For CPG companies selling at retail, retail audits are an important part of maintaining a strong shelf presence. This checklist covers 37 different metrics that you're reps should be measuring every time they conduct an audit to ensure you have the most accurate and valuable data available.
Demographic info to measure
- Name of outlet and other location information like address, zipcode, etc.
- Type of neighborhood: urban, suburban, or rural?
- Sales territory: which territory is the client under?
- Type of outlet: convenience, gas, pharmacy, grocery, etc.
- Economic group: upper, middle, working class?
- General condition of store during visit: in store traffic, number of onsite employees, etc.
What to look forYou should know as much about the retail outlet as possible so you can cross-reference and find correlations when doing your market analysis. These key pieces of demographic data should be associated with every Audit Report that is completed in the field. Ideally, this data exists within your CRM and can be automatically connected to the reports filled in by your rep.
Product info to measure
- Photos of on shelf: before and after merchandising activities
- Backstock level: what is the stock level in storage?
- Adjacent products: who are your neighbors?
- Shelf tag presence: any shelf tags missing?
- Product damage: record any damage to products
- Stock level on shelf: highlight out-of-stock situations
- Planogram compliance: slotting, shelf, and facings?
- Retail price: how much is the product retailing for?
- Location of product: which locations can the product be found?
- Consumer feedback: consumer feedback on products
What to look for
Product condition includes everything from stock levels to position on the shelf to planogram compliance and locations in the store. This data can help you identify particular outlets or chains where store personnel need coaching regarding how your product should be displayed, and can aid in identifying correlations between product velocity and positioning.
Trade Promotion Compliance
Compliance info to measure
- Photos: document compliance issues with photos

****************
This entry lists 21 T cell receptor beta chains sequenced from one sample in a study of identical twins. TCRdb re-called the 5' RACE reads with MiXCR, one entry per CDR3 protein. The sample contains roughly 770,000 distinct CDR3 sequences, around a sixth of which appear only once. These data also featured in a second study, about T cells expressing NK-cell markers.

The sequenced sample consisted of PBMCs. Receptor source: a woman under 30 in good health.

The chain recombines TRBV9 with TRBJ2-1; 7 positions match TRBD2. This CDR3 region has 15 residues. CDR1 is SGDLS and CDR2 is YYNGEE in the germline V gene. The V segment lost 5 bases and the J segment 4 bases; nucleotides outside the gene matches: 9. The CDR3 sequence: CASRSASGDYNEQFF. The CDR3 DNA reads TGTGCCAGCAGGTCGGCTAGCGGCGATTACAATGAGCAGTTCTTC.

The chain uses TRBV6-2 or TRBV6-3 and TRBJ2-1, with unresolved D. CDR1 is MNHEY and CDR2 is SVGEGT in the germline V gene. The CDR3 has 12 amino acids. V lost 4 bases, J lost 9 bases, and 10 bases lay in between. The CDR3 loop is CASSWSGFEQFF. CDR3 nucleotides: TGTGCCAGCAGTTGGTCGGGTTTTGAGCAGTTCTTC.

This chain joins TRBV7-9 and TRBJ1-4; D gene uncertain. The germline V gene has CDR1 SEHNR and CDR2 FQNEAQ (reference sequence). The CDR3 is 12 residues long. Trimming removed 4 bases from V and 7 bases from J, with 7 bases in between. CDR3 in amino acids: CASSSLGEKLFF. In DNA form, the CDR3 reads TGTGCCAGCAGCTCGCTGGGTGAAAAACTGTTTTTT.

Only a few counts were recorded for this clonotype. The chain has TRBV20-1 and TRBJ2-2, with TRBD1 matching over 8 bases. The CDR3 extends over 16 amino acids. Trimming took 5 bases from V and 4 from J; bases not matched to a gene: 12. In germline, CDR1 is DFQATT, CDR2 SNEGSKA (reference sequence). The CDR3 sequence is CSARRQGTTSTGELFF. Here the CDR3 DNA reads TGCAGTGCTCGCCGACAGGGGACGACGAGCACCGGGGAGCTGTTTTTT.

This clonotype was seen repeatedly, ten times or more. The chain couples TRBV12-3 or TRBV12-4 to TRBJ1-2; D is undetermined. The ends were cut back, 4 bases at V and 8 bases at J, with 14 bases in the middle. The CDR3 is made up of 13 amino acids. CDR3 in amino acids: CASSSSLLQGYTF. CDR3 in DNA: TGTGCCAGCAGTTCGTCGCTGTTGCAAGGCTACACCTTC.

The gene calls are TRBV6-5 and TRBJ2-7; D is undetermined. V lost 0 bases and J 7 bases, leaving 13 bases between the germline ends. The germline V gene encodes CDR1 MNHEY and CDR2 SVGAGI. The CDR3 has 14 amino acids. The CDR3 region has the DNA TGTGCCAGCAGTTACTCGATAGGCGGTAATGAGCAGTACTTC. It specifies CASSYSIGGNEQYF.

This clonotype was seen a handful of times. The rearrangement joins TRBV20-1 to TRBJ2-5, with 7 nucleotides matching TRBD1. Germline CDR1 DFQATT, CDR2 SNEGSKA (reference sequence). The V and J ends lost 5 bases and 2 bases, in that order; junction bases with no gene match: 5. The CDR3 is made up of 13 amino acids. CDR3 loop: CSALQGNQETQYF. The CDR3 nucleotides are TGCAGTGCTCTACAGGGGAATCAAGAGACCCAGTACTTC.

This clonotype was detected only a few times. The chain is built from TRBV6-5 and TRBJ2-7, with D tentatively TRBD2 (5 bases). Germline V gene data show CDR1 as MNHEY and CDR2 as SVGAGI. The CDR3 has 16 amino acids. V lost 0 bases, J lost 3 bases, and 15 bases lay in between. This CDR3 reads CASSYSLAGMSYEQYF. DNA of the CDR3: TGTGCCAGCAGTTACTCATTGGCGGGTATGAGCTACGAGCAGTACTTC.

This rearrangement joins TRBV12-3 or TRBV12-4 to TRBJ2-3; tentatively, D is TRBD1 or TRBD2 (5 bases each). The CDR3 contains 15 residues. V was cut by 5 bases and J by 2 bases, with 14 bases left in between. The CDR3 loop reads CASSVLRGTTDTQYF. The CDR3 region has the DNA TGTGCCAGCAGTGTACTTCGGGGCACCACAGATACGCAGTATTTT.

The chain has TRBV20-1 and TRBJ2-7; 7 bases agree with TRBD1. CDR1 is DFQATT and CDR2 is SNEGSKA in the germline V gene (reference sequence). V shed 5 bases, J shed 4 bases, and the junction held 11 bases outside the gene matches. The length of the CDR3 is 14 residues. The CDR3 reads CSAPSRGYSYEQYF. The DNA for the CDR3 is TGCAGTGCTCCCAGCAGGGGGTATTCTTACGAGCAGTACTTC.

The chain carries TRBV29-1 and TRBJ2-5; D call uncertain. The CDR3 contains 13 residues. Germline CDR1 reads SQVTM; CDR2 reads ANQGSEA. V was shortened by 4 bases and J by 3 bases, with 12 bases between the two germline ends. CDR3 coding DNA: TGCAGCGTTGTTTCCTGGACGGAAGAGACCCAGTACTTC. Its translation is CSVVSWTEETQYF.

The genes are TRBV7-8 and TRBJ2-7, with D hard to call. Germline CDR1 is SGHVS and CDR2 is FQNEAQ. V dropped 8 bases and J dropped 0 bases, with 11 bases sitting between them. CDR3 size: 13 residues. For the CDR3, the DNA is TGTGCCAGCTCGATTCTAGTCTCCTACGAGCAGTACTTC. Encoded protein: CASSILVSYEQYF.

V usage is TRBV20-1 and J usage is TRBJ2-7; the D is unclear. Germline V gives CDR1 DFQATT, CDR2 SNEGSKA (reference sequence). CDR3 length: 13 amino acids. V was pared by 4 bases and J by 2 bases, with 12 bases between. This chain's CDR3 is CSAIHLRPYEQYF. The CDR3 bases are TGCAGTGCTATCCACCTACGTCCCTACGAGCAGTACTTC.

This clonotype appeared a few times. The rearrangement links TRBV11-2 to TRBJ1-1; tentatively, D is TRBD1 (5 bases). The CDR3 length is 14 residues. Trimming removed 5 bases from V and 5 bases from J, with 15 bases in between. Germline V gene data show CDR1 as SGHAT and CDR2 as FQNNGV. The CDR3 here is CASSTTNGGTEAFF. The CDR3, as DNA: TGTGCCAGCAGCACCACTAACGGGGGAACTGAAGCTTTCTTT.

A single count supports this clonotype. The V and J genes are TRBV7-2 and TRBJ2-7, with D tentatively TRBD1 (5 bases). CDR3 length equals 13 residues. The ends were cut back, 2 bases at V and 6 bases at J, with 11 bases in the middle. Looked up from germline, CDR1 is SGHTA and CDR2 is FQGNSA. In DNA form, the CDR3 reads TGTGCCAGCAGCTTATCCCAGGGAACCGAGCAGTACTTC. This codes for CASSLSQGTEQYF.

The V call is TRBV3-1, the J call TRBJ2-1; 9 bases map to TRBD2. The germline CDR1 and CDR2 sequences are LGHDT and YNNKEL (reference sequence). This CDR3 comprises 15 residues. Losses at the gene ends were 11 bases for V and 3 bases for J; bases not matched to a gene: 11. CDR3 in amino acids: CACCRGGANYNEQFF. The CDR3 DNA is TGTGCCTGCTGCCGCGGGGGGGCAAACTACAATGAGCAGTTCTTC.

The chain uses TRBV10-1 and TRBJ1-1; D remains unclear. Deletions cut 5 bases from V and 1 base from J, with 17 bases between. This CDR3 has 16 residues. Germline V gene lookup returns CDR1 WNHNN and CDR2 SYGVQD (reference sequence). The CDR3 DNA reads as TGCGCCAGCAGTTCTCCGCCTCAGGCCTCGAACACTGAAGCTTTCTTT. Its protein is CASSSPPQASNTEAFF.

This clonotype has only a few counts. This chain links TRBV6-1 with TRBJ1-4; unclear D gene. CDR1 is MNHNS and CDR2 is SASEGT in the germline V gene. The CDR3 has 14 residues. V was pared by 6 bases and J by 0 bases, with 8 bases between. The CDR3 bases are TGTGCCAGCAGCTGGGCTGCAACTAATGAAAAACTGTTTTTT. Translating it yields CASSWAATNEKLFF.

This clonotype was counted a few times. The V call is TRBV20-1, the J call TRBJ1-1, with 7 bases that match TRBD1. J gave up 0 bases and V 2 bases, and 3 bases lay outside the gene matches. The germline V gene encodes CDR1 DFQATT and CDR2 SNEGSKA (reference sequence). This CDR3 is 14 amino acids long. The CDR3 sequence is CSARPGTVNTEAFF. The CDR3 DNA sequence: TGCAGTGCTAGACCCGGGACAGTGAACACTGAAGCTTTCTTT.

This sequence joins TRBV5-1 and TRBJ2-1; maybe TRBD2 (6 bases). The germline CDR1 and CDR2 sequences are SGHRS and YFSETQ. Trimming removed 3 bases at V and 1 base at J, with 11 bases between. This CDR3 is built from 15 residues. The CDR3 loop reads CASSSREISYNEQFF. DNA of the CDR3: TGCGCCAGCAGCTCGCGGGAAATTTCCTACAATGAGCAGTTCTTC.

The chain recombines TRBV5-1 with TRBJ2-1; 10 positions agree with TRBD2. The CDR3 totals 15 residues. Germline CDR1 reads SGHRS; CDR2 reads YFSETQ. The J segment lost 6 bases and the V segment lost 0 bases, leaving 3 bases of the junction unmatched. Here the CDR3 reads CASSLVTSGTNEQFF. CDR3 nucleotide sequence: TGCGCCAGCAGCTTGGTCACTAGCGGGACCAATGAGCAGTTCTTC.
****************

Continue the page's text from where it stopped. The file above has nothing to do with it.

- Promoted price: what is the promoted price?
- Product locations: are products in agreed locations in the store?
- Fully stocked displays: are displays fully stocked?
- Product promotions: is the product being promoted?
- Promotional materials: are agreed upon promotional materials displayed? (i.e. posters, shelf talkers, stickers)
- Promotion references: is the promotion referenced in the circular?
- Feedback on promo: any consumer feedback on promotions
What to look for
CPG companies spend a huge portion of their marketing budget on trade promotion, and the effectiveness of those promotions is directly impacted by how well they are executed in the store. If you are giving retailers a substantial trade allowance, you deserve to have the agreed actions taken and supported in the store. Your merchandising reps should confirm compliance in stores, and rectify any deficiencies they find. A good Merchandising Software solution will allow you to create audit forms that match the in store promotion agreements and allow you to make those audits available to reps when they visit outlets with an active promotion.
Competitive info to use
- Photos: document competitive activity with photos
- SKUs on sale: which SKUs of the competitor are sold in the outlet?
- Promotions: are the products on promotion? Type of promotion?
- New SKUs: any new SKUs from competitor? Details?
- List of brands: which competitors are carried in the outlet?
- Pricing: what is the price?
- Stock level: what is the stock level of your competitor’s product compared to yours?
- Feedback on competitor: any consumer feedback on your competitors’ items?
What to look for
Having merchandising reps in the field is a great way to see first hand how well your competition is executing. The data that you collect about competitors should combine structured data that you can analyze and report on, as well as unstructured data that allows reps to report things that you are not yet aware of.
Rep Process and Efficiency
Team efficiency info to measure
- Time of arrival: what time did the rep arrive at the store?
- Interaction with customers: record any interactions with customers
- Time of departure: what time did the rep leave the store?
- Interaction with store manager: record any interactions with the store manager
- Completion of on site forms -- what forms and activities did the rep complete in the store? (Audits, surveys, etc.)
What to look forRunning a field team of merchandisers is an expensive proposition, and managing remote workers is by its very nature a difficult task. Being able to coach reps remotely, hold them accountable, and make them as efficient as possible is critical to ensuring the success of retail field operations. The Retail Audit itself can be instrumental in all of these areas if it is constructed and executed well.
Melissa is a recent graduate of Northeastern University and a content marketing specialist at Repsly, Inc. She is committed to applying her skills in order to bring value to Repsly readers and customers. Outside of work, Melissa enjoys practicing yoga, making music, and anything dog-related.